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Thursday, January 22, 2009

More thoughts on Obama's orders for more openness

Ellen Miller, director of the Sunlight Foundation, told the Washington Post that "public information" should mean government data that is available online and easy to download. Miller suggested that agencies take stock of what information they maintain and how the data are distributed. What was slightly disconcerting to Miller was that Obama's memos and executive orders were not posted to the White House Web site by late Wednesday afternoon.

More of the Washington Post story here.

For additional coverage, see:
  • Obama promises a more openness, Chicago Sun-Times: "Hot damn! This is astondishing. And wonderful," said Lucy Dalglish, executive director of the Reporters Committee for Freedom of the Press. "You know there's a new sheriff in town."
  • Obama orders could open records, Washington Post: Obama's new stance on open records could mean the disclosure of records that have been off limits to the public and reporters, such as details on toxic chemical spills and the drugs administered to Guantanamo Bay prisoners. However, Obama's memos don't discuss the labeling of documents as "controlled unclassified information."
  • On day one, Obama overturns era of White House secrecy, Editor & Publisher: Rick Blum, coordinator of the Sunshine in Government Initiative said: “Yesterday’s policy of 'When in doubt, leave it out,' today became, 'When it doubt, let it out.' And this policy will help keep the public informed in our technology-driven, connected society. On open government, the dawn is breaking."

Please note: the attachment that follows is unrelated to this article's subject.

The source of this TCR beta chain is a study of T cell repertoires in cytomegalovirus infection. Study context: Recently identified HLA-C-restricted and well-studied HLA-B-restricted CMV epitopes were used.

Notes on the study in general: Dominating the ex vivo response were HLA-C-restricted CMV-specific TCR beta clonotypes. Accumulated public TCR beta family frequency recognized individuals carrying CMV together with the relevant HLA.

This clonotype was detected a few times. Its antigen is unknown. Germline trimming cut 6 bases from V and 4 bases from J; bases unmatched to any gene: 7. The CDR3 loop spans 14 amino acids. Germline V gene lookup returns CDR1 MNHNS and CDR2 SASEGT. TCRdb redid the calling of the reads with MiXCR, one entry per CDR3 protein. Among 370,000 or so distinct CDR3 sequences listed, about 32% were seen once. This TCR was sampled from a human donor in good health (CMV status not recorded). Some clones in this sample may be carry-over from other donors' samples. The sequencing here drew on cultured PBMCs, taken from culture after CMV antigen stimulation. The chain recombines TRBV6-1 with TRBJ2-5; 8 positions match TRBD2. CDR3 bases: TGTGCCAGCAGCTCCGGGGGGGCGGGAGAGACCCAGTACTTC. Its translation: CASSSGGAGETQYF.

• President Obama's open government imperatives must trickle down to cities, MediaShift Idea Lab: Blogger Daniel X. O'Neil wrote: "To the mayors of every city in the United States, the message is clear: Nearly 67,000,000 people voted for Barack Obama on Election Day. Many of them are voting in your city, too. More than a million people went outside in Washington, DC to hear and see this President get inaugurated. Today, hundreds of thousands of them returned home to your cities, your neighborhoods, your tax bases. There's no reason to expect less of you than we've gotten from our President. Change is coming."
  • Opening government on day one, The Reporters Committee for Freedom of the Press: "That this message was issued on Day One is a huge step toward opening access to the federal government. And it is crucial that this message came from the very top. However, the public will need to be no less diligent in utilizing the laws to request information and continuing to hold this new administration accountable just as any other."

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